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Eukaryotic release factor 1-2 affects Arabidopsis responses to glucose and phytohormones during germination and early seedling development.

Zhou X, Cooke P, Li L - J. Exp. Bot. (2009)

Bottom Line: The eRF1-2 gene was found to be specifically induced by glucose.By contrast, the loss-of-function erf1-2 mutant exhibited resistance to paclobutrazol, suggesting that eRF1-2 may exert a negative effect on the GA signalling pathway.Collectively, these data provide evidence in support of a novel role of eRF1-2 in affecting glucose and phytohormone responses in modulating plant growth and development.

View Article: PubMed Central - PubMed

Affiliation: Robert W Holley Center for Agriculture and Health, U.S. Department of Agriculture-Agricultural Research Service, Cornell University, Ithaca, NY 14853, USA.

ABSTRACT
Germination and early seedling development are coordinately regulated by glucose and phytohormones such as ABA, GA, and ethylene. However, the molecules that affect plant responses to glucose and phytohormones remain to be fully elucidated. Eukaryotic release factor 1 (eRF1) is responsible for the recognition of the stop codons in mRNAs during protein synthesis. Accumulating evidence indicates that eRF1 functions in other processes in addition to translation termination. The physiological role of eRF1-2, a member of the eRF1 family, in Arabidopsis was examined here. The eRF1-2 gene was found to be specifically induced by glucose. Arabidopsis plants overexpressing eRF1-2 were hypersensitive to glucose during germination and early seedling development. Such hypersensitivity to glucose was accompanied by a dramatic reduction of the expression of glucose-regulated genes, chlorophyll a/b binding protein and plastocyanin. The hypersensitive response was not due to the enhanced accumulation of ABA. In addition, the eRF1-2 overexpressing plants showed increased sensitivity to paclobutrazol, an inhibitor of GA biosynthesis, and exogenous GA restored their normal growth. By contrast, the loss-of-function erf1-2 mutant exhibited resistance to paclobutrazol, suggesting that eRF1-2 may exert a negative effect on the GA signalling pathway. Collectively, these data provide evidence in support of a novel role of eRF1-2 in affecting glucose and phytohormone responses in modulating plant growth and development.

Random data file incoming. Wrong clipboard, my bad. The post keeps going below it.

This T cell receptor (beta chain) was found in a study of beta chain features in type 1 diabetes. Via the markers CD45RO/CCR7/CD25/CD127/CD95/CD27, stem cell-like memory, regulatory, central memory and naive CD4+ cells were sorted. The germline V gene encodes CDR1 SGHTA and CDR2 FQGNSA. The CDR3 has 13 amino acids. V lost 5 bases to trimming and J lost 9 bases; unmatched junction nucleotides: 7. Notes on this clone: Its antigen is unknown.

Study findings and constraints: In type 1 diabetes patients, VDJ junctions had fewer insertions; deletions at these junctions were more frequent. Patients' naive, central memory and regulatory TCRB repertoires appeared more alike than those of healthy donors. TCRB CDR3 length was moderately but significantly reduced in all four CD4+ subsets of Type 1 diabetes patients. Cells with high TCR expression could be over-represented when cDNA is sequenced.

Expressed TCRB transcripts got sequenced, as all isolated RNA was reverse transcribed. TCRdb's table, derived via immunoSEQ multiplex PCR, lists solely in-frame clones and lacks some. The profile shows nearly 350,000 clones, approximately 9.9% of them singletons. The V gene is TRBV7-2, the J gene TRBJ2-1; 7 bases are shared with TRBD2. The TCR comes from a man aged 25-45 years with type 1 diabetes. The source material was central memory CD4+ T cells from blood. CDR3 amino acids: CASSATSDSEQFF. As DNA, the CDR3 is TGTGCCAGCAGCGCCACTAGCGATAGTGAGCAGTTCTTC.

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Structure and expression patterns of Arabidopsis eRF1-2. (A) Structure analysis of the eRF1-2 protein. The essential NIKS and GGQ motifs in the anticodon loop and the aminoacyl acceptor stem of eRF1-2 are indicated. (B) qRT-PCR analysis of the expression pattern of eRF1-2. R, roots; S, stems; YL, 28-d-old rosette leaves; ML, 40-d-old rosette leaves; CL, cauline leaves; FB, flower buds; F, open flowers. (C) Localization of GUS activity in 3-d-old transgenic Arabidopsis seedlings expressing ProeRF1-2:GUS. GUS staining of 3-d-old seedling (1), hypocotyl (2), root elongation zone (3), root tip (4), shoot meristem tissue (5), cotyledon (6), and guard cell (7). Bar=1 mm. (This figure is available in colour at JXB online.)